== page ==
To me, there's nothing better than spending a weekend exploring a new park and camping with friends. The kids band together in packs and spend much needed free-range, mostly-unsupervised time exploring the perimeter of the campground and riding bikes, while the grownups find time to nap in hammocks or sit around the fire. Years ago, we started camping with friends and now it has become beloved Mother's Day Weekend tradition. If you feel like your family is sorely lacking outside time, try getting a few members of your tribe together for a camping weekend!
DeSoto State Park, located near Fort Payne, Alabama, is less than three hours drive from the Birmingham area. If you are looking for a great day trip or camping trip, this may be the destination you're looking for! We spent two nights camping in the park's improved campground, and exploring the park, this past Mother's Day weekend. Read on, to find out things to do and places to go in this gorgeous park with kids in tow.
The "Improved" Campground
There are an impressive variety of lodging options available at DeSoto SP, depending on your outdoor adventure preferences. You certainly don't have to camp. But, DeSoto State Park is a great option for first-time campers. Options for an overnight stay include several types of log cabins, staying at the park's historic lodge, primitive and back country camping or the "improved campground." Our crew of campers needed tent and camper options, so we chose the improved campground for our stay.
This was probably one of the nicest campgrounds we've ever had the pleasure of visiting. With dim streetlights, paved roads, mown grass lawns edging the sites, and extremely level, fine-gravel covered tent and camper pads, this campground borders on "glamping," Our tent toting friends found comfortable spots to set up, on both grass and the fine-gravel pads. To give you an idea of how comfortable the campground is, many of the kids in our group were walking around barefoot.
The bathroom, which features coin-laundry, hot showers and flush toilets was clean and nice. The only complaint I heard was distance from camp sites. Some of our group was not comfortable sending young kids by themselves. However, you can reserve specific sites at this park, so if distance to the comfort station is a factor for you, choose a site closer to the station.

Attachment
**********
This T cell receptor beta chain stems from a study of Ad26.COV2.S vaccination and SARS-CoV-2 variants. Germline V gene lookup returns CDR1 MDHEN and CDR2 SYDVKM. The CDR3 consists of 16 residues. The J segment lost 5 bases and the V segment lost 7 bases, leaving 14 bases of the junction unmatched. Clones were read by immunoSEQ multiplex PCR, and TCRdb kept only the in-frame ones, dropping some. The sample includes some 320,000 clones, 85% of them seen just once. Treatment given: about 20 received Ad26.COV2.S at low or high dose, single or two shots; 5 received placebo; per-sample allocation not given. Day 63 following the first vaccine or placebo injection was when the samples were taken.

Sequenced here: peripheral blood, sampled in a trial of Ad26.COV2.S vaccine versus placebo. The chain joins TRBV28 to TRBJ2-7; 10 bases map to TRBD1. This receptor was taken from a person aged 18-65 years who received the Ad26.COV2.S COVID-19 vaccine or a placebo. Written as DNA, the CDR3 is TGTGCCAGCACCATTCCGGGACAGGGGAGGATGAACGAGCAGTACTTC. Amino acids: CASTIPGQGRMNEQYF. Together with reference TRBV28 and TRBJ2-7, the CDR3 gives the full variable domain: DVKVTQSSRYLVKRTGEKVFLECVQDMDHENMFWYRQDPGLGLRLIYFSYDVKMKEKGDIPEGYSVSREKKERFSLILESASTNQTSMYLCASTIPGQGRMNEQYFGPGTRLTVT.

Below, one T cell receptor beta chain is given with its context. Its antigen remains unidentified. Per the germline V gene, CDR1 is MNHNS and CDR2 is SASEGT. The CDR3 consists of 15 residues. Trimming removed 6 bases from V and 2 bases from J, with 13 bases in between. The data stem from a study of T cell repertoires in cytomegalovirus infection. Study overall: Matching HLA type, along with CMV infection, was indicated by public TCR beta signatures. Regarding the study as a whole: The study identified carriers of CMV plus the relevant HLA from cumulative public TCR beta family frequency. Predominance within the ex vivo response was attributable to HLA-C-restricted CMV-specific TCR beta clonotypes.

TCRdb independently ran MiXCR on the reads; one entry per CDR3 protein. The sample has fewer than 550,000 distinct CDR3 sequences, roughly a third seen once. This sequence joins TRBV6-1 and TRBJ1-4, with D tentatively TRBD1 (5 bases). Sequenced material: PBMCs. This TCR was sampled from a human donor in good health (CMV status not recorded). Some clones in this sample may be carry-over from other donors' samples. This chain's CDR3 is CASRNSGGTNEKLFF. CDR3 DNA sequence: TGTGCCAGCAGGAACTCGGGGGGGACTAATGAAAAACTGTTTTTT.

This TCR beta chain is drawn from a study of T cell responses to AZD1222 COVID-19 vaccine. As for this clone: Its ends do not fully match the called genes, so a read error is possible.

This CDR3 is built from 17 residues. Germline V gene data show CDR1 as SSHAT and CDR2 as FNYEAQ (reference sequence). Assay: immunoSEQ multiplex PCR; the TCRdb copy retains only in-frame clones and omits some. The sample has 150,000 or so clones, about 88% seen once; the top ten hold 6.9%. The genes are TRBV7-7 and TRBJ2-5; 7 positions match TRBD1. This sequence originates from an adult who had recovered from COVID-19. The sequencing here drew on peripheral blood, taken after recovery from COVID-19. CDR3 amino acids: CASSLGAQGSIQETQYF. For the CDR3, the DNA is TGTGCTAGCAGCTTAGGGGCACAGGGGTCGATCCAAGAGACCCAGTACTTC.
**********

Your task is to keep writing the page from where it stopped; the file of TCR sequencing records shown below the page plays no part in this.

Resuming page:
Photos: Improved Campground at DeSoto State Park
TIP: Don't miss DeSoto Falls when you make the trip to DeSoto State Park.
It wasn't obvious to us out-of-towners which waterfall was the huge one featured on the front page of the park's website. You'd think that the name would have given us a clue, but the photos aren't captioned very clearly! The park has many waterfalls labeled on its trail map, and DeSoto Falls is in an area of the park completely separated from the main part, by quite some distance. So, it took us some time to figure out. In fact, we spent a few hours hiking from the campground on Saturday, looking for the big falls, only to come up short. And several families who had younger kids were not able to take the time to drive on Sunday to see it. That was sad, because you don't want to miss this one.
There aren't very many places you can park your car, walk five minutes and see a spectacular canyon and waterfall from the top. And this one has the added bonus of being open for wading and cooling off between the bottom of the dam and the top of the first set of falls. I won't say "swimming," because it's not really deep enough for swimming. Be sure to put your kids in swim suits though, because they will want to sit down in the water and slide around on the rocks. Next time we go, we will probably bring a picnic and spend half a day.
Tip: If you have toddlers, be aware that the short trail to view the top of the falls has railings but they are by no means toddler proof. In fact, I would keep a tight grip on any child younger than five, or with a willful personality. The railings do not cover all dangerous spots and are quite open (see the title image in this article to see what I mean).
Photos: DeSoto Falls
Miles of trails are accessible directly from the campground at DeSoto State Park. No need to jump in the car to get to the trail head, just walk right out of camp. As I said before, we spent a few hours exploring the trails around the campground looking for the "big" waterfall. And though we didn't find it, we did find plenty of amazing rock formations, smaller water falls, a board walk trail and lots of places to stop for a snack and some play time. These are not super, easy trails. A two mile hike was plenty for the older kids, but some of the younger kids were very tired and cranky by the end. Be sure to bring along a carrier if you have a toddler and pack plenty of water and snacks.
Photos above from top left: Lost Falls, Laurel Falls, Needle Eye Rock and Needle Eye Rock.
From the campground, you can also hike to the park nature center and country store. Don't miss the carnivorous plants, both inside the nature center and growing in some of the beds, outside. There is a playground across the street from the store, but believe it or not, we did not visit it. The kids were much too happy playing on, in and around the "Needle Eye" rock formation, which is just 50 or so yards from the store, inside the woods on the store's south side. Be sure to wear closed toed shoes when you visit the Needle Eye.
Thank you to Susan Chien and Michael Searcy for helping with photos for this article!
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